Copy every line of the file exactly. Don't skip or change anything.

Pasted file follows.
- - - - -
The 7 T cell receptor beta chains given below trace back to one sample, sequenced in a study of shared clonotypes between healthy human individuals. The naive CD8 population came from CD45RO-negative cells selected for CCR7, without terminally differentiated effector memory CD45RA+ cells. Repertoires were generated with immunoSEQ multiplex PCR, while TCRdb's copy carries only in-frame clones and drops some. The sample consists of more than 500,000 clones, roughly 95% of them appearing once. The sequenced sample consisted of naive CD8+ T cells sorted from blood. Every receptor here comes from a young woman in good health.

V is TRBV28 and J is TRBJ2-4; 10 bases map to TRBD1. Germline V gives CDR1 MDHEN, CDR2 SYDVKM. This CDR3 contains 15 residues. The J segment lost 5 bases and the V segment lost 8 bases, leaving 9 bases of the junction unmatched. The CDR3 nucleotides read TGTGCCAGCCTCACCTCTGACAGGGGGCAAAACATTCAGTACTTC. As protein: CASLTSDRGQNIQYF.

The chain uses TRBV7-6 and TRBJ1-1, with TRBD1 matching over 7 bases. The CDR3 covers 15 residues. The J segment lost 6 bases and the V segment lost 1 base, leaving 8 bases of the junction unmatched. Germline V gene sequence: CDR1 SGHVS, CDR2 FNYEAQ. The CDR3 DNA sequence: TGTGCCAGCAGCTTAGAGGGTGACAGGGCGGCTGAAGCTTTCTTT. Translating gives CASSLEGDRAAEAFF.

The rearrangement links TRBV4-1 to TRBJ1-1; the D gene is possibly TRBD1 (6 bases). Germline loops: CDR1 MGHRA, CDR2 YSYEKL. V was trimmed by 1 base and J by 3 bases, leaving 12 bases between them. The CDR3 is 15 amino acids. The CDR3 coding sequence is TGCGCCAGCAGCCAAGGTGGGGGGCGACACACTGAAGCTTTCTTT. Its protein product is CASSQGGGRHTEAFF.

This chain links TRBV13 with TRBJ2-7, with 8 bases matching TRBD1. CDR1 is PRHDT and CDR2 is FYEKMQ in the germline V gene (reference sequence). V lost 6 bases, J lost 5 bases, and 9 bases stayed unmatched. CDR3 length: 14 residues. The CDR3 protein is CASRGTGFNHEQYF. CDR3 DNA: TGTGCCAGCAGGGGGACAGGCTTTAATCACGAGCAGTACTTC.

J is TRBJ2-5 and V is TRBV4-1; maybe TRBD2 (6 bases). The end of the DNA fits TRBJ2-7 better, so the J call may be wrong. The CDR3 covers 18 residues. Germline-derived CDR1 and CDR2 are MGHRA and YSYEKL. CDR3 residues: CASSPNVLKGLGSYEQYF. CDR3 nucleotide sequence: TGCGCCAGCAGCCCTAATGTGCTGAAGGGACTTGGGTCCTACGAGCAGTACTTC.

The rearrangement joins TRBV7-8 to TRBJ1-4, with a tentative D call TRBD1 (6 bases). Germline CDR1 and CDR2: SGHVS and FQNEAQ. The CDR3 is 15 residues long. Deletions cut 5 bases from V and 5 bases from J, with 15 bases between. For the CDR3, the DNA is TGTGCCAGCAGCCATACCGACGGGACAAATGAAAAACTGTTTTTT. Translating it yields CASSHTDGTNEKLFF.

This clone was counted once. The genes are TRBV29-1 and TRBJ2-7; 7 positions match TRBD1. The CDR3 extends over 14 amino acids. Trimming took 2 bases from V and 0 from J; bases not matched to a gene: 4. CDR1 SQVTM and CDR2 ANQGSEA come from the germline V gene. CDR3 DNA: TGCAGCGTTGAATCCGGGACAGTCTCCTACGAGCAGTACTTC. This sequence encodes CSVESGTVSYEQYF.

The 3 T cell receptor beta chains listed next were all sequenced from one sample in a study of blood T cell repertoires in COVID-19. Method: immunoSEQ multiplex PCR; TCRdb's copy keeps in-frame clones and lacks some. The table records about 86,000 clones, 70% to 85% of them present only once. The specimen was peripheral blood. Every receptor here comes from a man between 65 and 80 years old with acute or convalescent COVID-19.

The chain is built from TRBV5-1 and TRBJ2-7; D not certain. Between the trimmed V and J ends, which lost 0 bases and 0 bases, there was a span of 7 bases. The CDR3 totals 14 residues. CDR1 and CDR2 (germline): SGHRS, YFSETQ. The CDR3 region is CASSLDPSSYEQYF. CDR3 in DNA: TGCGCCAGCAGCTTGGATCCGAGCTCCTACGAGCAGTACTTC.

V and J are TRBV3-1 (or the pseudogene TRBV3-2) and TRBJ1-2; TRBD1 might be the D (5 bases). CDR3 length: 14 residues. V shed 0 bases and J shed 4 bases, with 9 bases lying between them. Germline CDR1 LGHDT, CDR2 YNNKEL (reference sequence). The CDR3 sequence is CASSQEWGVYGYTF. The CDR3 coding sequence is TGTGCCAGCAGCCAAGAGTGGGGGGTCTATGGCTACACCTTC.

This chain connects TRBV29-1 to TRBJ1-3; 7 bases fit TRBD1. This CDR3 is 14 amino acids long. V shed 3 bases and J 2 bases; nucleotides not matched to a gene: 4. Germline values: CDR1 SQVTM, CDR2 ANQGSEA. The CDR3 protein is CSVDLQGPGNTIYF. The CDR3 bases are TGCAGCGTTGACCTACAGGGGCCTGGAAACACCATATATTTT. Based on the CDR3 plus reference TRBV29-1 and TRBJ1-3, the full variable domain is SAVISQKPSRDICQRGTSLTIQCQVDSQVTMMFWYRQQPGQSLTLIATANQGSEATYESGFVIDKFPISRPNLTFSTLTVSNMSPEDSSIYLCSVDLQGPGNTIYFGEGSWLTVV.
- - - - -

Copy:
The 7 T cell receptor beta chains given below trace back to one sample, sequenced in a study of shared clonotypes between healthy human individuals. The naive CD8 population came from CD45RO-negative cells selected for CCR7, without terminally differentiated effector memory CD45RA+ cells. Repertoires were generated with immunoSEQ multiplex PCR, while TCRdb's copy carries only in-frame clones and drops some. The sample consists of more than 500,000 clones, roughly 95% of them appearing once. The sequenced sample consisted of naive CD8+ T cells sorted from blood. Every receptor here comes from a young woman in good health.

V is TRBV28 and J is TRBJ2-4; 10 bases map to TRBD1. Germline V gives CDR1 MDHEN, CDR2 SYDVKM. This CDR3 contains 15 residues. The J segment lost 5 bases and the V segment lost 8 bases, leaving 9 bases of the junction unmatched. The CDR3 nucleotides read TGTGCCAGCCTCACCTCTGACAGGGGGCAAAACATTCAGTACTTC. As protein: CASLTSDRGQNIQYF.

The chain uses TRBV7-6 and TRBJ1-1, with TRBD1 matching over 7 bases. The CDR3 covers 15 residues. The J segment lost 6 bases and the V segment lost 1 base, leaving 8 bases of the junction unmatched. Germline V gene sequence: CDR1 SGHVS, CDR2 FNYEAQ. The CDR3 DNA sequence: TGTGCCAGCAGCTTAGAGGGTGACAGGGCGGCTGAAGCTTTCTTT. Translating gives CASSLEGDRAAEAFF.

The rearrangement links TRBV4-1 to TRBJ1-1; the D gene is possibly TRBD1 (6 bases). Germline loops: CDR1 MGHRA, CDR2 YSYEKL. V was trimmed by 1 base and J by 3 bases, leaving 12 bases between them. The CDR3 is 15 amino acids. The CDR3 coding sequence is TGCGCCAGCAGCCAAGGTGGGGGGCGACACACTGAAGCTTTCTTT. Its protein product is CASSQGGGRHTEAFF.

This chain links TRBV13 with TRBJ2-7, with 8 bases matching TRBD1. CDR1 is PRHDT and CDR2 is FYEKMQ in the germline V gene (reference sequence). V lost 6 bases, J lost 5 bases, and 9 bases stayed unmatched. CDR3 length: 14 residues. The CDR3 protein is CASRGTGFNHEQYF. CDR3 DNA: TGTGCCAGCAGGGGGACAGGCTTTAATCACGAGCAGTACTTC.

J is TRBJ2-5 and V is TRBV4-1; maybe TRBD2 (6 bases). The end of the DNA fits TRBJ2-7 better, so the J call may be wrong. The CDR3 covers 18 residues. Germline-derived CDR1 and CDR2 are MGHRA and YSYEKL. CDR3 residues: CASSPNVLKGLGSYEQYF. CDR3 nucleotide sequence: TGCGCCAGCAGCCCTAATGTGCTGAAGGGACTTGGGTCCTACGAGCAGTACTTC.

The rearrangement joins TRBV7-8 to TRBJ1-4, with a tentative D call TRBD1 (6 bases). Germline CDR1 and CDR2: SGHVS and FQNEAQ. The CDR3 is 15 residues long. Deletions cut 5 bases from V and 5 bases from J, with 15 bases between. For the CDR3, the DNA is TGTGCCAGCAGCCATACCGACGGGACAAATGAAAAACTGTTTTTT. Translating it yields CASSHTDGTNEKLFF.

This clone was counted once. The genes are TRBV29-1 and TRBJ2-7; 7 positions match TRBD1. The CDR3 extends over 14 amino acids. Trimming took 2 bases from V and 0 from J; bases not matched to a gene: 4. CDR1 SQVTM and CDR2 ANQGSEA come from the germline V gene. CDR3 DNA: TGCAGCGTTGAATCCGGGACAGTCTCCTACGAGCAGTACTTC. This sequence encodes CSVESGTVSYEQYF.

The 3 T cell receptor beta chains listed next were all sequenced from one sample in a study of blood T cell repertoires in COVID-19. Method: immunoSEQ multiplex PCR; TCRdb's copy keeps in-frame clones and lacks some. The table records about 86,000 clones, 70% to 85% of them present only once. The specimen was peripheral blood. Every receptor here comes from a man between 65 and 80 years old with acute or convalescent COVID-19.

The chain is built from TRBV5-1 and TRBJ2-7; D not certain. Between the trimmed V and J ends, which lost 0 bases and 0 bases, there was a span of 7 bases. The CDR3 totals 14 residues. CDR1 and CDR2 (germline): SGHRS, YFSETQ. The CDR3 region is CASSLDPSSYEQYF. CDR3 in DNA: TGCGCCAGCAGCTTGGATCCGAGCTCCTACGAGCAGTACTTC.

V and J are TRBV3-1 (or the pseudogene TRBV3-2) and TRBJ1-2; TRBD1 might be the D (5 bases). CDR3 length: 14 residues. V shed 0 bases and J shed 4 bases, with 9 bases lying between them. Germline CDR1 LGHDT, CDR2 YNNKEL (reference sequence). The CDR3 sequence is CASSQEWGVYGYTF. The CDR3 coding sequence is TGTGCCAGCAGCCAAGAGTGGGGGGTCTATGGCTACACCTTC.

This chain connects TRBV29-1 to TRBJ1-3; 7 bases fit TRBD1. This CDR3 is 14 amino acids long. V shed 3 bases and J 2 bases; nucleotides not matched to a gene: 4. Germline values: CDR1 SQVTM, CDR2 ANQGSEA. The CDR3 protein is CSVDLQGPGNTIYF. The CDR3 bases are TGCAGCGTTGACCTACAGGGGCCTGGAAACACCATATATTTT. Based on the CDR3 plus reference TRBV29-1 and TRBJ1-3, the full variable domain is SAVISQKPSRDICQRGTSLTIQCQVDSQVTMMFWYRQQPGQSLTLIATANQGSEATYESGFVIDKFPISRPNLTFSTLTVSNMSPEDSSIYLCSVDLQGPGNTIYFGEGSWLTVV.